Muldavin was a former antiques dealer who was arrested in 1960 in connection with the disappearance of his former wife and her daughter after mutilated remains, believed to be theirs, were found in their Seattle home, United Press International reported that year. Muldavin was given a suspended sentence in the case and was freed in 1962, the Associated Press reported.

(READ MORE: Search for information ongoing in 2020 Grundy missing person case)

Jim Terry recalls his aunt's first husband but said he was too young to remember much about him.

A marriage record in Marion County Clerk's Office shows Ruth Terry and Billy Ray Smith were wed Oct. 21, 1956, in a service conducted by the Rev. W.J. Morefield. Terry was 20, and Smith was 25.

As adults, the couple didn't list any next of kin on the record, but they acquired their health certificates for marriage three days prior, the record shows.

Jim Terry said he remembers Smith mainly because he lived in Whitwell and his parents talked about him periodically.

"I'm sure I met him and saw him several times, but I can't remember," he said. "They, of course, divorced and that's when she ran off to California."

But Ruth Terry's next husband, Muldavin, Jim Terry remembers well as a man who came bearing foreboding news in 1974.

"Guy came back and told my sister that Aunt Ruth was missing," he said. "He came back by himself."

In the wake of this visit, Jim Terry said his father hired a private investigator to look for the missing woman, and the investigator went to California to find Muldavin.

"Evidently he (Muldavin) said she sold all her things and left, and he didn't know where she was," Jim Terry said of the recalled account from his father and the private investigator.

Jim Terry said the family suspected foul play all along, and Muldavin's behavior made him suspicious.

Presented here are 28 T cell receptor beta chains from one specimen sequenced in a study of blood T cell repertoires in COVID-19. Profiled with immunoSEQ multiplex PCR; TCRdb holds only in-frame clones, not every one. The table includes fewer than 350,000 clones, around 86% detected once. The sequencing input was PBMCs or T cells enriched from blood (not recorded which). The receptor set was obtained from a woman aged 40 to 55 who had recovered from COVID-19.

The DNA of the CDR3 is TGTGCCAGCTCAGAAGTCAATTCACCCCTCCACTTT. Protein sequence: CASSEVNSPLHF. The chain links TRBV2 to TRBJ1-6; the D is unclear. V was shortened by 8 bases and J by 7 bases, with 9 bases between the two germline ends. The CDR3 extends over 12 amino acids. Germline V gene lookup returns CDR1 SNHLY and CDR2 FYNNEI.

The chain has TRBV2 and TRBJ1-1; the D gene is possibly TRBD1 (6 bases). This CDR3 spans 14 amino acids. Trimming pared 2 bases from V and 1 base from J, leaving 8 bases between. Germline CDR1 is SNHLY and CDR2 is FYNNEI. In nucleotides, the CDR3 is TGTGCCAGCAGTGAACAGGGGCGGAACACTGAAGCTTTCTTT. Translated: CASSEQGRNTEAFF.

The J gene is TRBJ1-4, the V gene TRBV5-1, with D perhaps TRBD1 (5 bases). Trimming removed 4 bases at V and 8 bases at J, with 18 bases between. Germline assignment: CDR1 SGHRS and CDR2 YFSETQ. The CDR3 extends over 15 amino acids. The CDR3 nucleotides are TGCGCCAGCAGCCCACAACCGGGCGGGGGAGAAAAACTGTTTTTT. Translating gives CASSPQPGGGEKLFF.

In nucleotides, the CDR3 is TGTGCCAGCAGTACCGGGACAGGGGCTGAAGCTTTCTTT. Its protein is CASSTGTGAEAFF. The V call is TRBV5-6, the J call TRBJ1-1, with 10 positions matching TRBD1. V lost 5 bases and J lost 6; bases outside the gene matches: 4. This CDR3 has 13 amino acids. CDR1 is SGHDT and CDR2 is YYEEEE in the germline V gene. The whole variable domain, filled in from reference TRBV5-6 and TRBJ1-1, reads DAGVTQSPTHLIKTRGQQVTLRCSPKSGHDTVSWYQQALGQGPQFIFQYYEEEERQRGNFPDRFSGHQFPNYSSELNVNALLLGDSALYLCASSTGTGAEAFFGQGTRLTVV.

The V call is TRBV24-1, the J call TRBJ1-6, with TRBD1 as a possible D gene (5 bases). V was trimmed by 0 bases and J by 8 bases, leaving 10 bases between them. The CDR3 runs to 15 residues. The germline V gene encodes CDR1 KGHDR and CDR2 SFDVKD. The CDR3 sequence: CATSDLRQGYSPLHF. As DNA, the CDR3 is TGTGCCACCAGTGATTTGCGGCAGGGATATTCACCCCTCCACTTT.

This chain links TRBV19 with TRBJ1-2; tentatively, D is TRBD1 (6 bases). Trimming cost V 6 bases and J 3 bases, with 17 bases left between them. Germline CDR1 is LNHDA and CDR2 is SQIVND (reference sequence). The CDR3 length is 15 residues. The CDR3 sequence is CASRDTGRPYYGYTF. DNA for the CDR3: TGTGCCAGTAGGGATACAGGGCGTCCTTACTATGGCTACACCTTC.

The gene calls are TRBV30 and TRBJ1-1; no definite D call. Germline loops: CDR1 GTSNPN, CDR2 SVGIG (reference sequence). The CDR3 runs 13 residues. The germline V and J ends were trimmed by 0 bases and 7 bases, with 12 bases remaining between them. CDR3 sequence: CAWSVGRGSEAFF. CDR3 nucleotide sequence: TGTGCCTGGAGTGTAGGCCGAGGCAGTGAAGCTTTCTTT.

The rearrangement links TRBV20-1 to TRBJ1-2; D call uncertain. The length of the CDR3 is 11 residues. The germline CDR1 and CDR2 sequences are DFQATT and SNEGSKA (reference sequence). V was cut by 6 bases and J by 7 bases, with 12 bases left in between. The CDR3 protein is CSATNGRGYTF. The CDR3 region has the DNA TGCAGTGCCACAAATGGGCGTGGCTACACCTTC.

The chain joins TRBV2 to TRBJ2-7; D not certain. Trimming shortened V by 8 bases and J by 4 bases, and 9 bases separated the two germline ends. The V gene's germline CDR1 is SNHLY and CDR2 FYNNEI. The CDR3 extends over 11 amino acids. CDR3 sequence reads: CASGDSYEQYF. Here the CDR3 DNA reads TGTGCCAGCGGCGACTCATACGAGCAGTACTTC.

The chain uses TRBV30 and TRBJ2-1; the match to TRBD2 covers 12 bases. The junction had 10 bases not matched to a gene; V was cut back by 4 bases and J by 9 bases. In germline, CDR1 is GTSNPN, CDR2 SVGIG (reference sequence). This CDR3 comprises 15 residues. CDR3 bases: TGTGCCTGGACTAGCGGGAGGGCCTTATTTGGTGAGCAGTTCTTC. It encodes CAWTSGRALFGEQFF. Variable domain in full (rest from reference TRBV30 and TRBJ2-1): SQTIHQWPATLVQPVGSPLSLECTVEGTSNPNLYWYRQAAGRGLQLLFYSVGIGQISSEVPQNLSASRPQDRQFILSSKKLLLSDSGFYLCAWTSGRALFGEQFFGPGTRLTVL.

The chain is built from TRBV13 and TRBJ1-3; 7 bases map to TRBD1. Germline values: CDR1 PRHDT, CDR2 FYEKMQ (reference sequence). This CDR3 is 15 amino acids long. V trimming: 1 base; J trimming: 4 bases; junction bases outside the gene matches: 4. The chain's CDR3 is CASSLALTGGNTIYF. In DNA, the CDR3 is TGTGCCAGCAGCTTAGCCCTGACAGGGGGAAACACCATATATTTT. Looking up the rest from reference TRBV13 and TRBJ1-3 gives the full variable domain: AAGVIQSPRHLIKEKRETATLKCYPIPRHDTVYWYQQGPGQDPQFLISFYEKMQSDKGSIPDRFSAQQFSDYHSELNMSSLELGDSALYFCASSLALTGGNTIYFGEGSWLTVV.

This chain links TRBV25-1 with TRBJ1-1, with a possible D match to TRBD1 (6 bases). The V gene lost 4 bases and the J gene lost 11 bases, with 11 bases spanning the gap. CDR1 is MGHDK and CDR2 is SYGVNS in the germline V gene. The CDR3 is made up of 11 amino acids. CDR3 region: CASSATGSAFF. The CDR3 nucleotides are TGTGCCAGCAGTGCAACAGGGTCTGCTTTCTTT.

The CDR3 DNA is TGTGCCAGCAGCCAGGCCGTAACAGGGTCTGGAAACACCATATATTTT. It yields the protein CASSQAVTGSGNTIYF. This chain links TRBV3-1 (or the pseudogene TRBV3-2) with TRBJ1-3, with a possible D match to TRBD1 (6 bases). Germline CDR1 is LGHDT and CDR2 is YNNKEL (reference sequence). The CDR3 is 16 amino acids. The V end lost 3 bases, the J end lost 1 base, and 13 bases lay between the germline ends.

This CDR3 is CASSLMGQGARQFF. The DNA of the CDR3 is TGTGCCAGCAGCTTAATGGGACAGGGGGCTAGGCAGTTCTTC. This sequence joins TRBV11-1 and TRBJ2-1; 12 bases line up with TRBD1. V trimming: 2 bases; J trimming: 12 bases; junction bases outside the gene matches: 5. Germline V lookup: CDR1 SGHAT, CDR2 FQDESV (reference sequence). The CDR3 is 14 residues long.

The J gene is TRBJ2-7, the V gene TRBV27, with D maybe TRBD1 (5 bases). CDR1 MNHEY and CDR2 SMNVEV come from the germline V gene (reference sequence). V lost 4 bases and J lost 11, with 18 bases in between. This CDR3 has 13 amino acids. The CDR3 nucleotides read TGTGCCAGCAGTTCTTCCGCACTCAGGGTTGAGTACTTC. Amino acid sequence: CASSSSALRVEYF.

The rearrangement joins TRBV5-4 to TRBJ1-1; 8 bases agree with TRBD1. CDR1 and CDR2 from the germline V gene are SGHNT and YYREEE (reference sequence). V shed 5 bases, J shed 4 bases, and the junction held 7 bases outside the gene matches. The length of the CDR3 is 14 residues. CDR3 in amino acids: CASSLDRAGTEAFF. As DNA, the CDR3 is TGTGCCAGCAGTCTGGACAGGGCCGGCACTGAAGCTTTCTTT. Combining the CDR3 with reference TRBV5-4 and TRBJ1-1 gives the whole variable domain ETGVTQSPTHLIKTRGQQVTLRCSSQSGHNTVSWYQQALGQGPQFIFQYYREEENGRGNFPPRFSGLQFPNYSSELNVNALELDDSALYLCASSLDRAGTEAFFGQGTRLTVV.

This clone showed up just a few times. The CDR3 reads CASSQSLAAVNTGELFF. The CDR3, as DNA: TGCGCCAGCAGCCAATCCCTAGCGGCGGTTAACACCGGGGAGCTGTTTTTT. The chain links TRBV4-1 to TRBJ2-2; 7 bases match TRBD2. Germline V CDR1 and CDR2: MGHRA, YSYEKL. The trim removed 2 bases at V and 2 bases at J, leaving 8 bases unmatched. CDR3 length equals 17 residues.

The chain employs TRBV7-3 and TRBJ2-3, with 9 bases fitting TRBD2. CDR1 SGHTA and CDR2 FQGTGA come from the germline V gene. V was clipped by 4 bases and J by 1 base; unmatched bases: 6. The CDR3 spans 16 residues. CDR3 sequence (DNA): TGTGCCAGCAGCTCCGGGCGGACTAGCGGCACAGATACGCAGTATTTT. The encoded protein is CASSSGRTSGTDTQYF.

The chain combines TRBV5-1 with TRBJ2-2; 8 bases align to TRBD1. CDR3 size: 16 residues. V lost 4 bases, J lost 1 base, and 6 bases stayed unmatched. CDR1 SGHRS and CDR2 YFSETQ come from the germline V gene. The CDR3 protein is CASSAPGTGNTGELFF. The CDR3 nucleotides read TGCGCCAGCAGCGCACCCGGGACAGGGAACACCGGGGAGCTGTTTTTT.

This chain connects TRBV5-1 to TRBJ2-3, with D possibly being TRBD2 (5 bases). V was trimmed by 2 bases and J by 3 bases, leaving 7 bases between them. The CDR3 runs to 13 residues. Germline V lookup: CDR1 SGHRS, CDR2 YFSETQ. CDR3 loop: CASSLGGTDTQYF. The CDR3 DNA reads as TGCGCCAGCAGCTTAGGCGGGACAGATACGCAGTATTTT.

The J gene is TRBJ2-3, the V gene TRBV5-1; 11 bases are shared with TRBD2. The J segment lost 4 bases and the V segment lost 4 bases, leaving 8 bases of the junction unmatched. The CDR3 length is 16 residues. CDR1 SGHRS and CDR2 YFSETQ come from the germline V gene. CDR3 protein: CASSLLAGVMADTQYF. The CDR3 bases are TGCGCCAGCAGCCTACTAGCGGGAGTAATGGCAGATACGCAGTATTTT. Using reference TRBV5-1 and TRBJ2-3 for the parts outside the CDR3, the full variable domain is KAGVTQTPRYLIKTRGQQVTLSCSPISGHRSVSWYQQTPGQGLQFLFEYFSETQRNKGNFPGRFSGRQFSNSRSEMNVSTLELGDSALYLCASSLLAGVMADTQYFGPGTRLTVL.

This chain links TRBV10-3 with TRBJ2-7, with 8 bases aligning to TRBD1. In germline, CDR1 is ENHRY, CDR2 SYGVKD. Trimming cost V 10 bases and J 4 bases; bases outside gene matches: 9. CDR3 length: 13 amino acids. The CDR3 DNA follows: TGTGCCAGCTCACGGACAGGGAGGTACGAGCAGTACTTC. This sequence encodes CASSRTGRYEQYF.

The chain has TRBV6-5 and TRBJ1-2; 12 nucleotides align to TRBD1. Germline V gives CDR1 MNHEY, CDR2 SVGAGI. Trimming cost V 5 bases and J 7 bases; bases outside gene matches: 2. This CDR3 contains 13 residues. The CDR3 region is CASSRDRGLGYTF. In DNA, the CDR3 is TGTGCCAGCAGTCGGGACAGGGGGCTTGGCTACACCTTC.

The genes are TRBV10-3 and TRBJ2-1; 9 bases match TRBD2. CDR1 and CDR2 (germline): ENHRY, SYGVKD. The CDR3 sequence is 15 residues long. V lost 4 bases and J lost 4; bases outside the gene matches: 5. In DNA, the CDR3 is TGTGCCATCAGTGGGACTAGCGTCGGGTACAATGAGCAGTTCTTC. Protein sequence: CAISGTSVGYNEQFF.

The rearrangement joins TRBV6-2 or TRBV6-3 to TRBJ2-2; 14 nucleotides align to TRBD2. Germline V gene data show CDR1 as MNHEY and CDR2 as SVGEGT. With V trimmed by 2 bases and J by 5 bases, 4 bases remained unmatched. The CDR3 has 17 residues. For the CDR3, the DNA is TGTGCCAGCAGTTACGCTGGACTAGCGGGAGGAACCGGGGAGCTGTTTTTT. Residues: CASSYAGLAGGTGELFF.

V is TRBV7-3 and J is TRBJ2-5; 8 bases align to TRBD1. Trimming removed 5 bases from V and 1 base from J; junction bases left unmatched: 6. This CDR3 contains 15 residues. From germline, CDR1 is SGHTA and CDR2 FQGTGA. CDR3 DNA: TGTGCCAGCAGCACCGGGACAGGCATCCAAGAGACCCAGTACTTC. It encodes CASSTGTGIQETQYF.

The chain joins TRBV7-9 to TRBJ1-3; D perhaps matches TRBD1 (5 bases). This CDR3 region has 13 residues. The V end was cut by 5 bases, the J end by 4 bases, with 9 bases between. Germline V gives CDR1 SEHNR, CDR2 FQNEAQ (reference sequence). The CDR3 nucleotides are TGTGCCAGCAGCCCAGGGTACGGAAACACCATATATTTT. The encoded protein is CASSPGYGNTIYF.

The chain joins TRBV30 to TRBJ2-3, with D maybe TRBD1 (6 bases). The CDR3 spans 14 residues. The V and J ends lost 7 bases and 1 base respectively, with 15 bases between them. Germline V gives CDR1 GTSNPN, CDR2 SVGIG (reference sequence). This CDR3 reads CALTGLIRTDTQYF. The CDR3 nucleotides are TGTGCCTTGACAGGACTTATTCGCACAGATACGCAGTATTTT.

"I don't know why her husband would come back by himself and say she was missing and not stick around to find out what was going on," he said.

(READ MORE: Tennessee woman's sleuthing helps identify Georgia man's body after 37 years)

Meanwhile, Muldavin remains at the center of investigators' radar.

Massachusetts State Police, the Cape & Islands District Attorney's Office and the Provincetown Police Department issued a statement Wednesday seeking information related to Ruth Terry's late husband from 1974.

Muldavin, born Oct. 27, 1923, was described as a white man who also used the names of Raoul Guy Rockwell and Guy Muldavin Rockwell, according to the statement.

Anyone with information related to the case can call 800-KAPTURE, text 226787, or email

Marion County Mayor David Jackson said the Terry family in the Whitwell area had grown smaller over the years, but he believed family members would gain closure from the cold case identification.

"It's tragic when something like this happens," Jackson said Friday in a phone interview. "It's a cold case that's been solved. I've been to the Cape a couple of times. It's ironic that a body from Marion County would be found in that part of the country."

Contact Ben Benton at or 423-757-6569. Follow him on Twitter @BenBenton.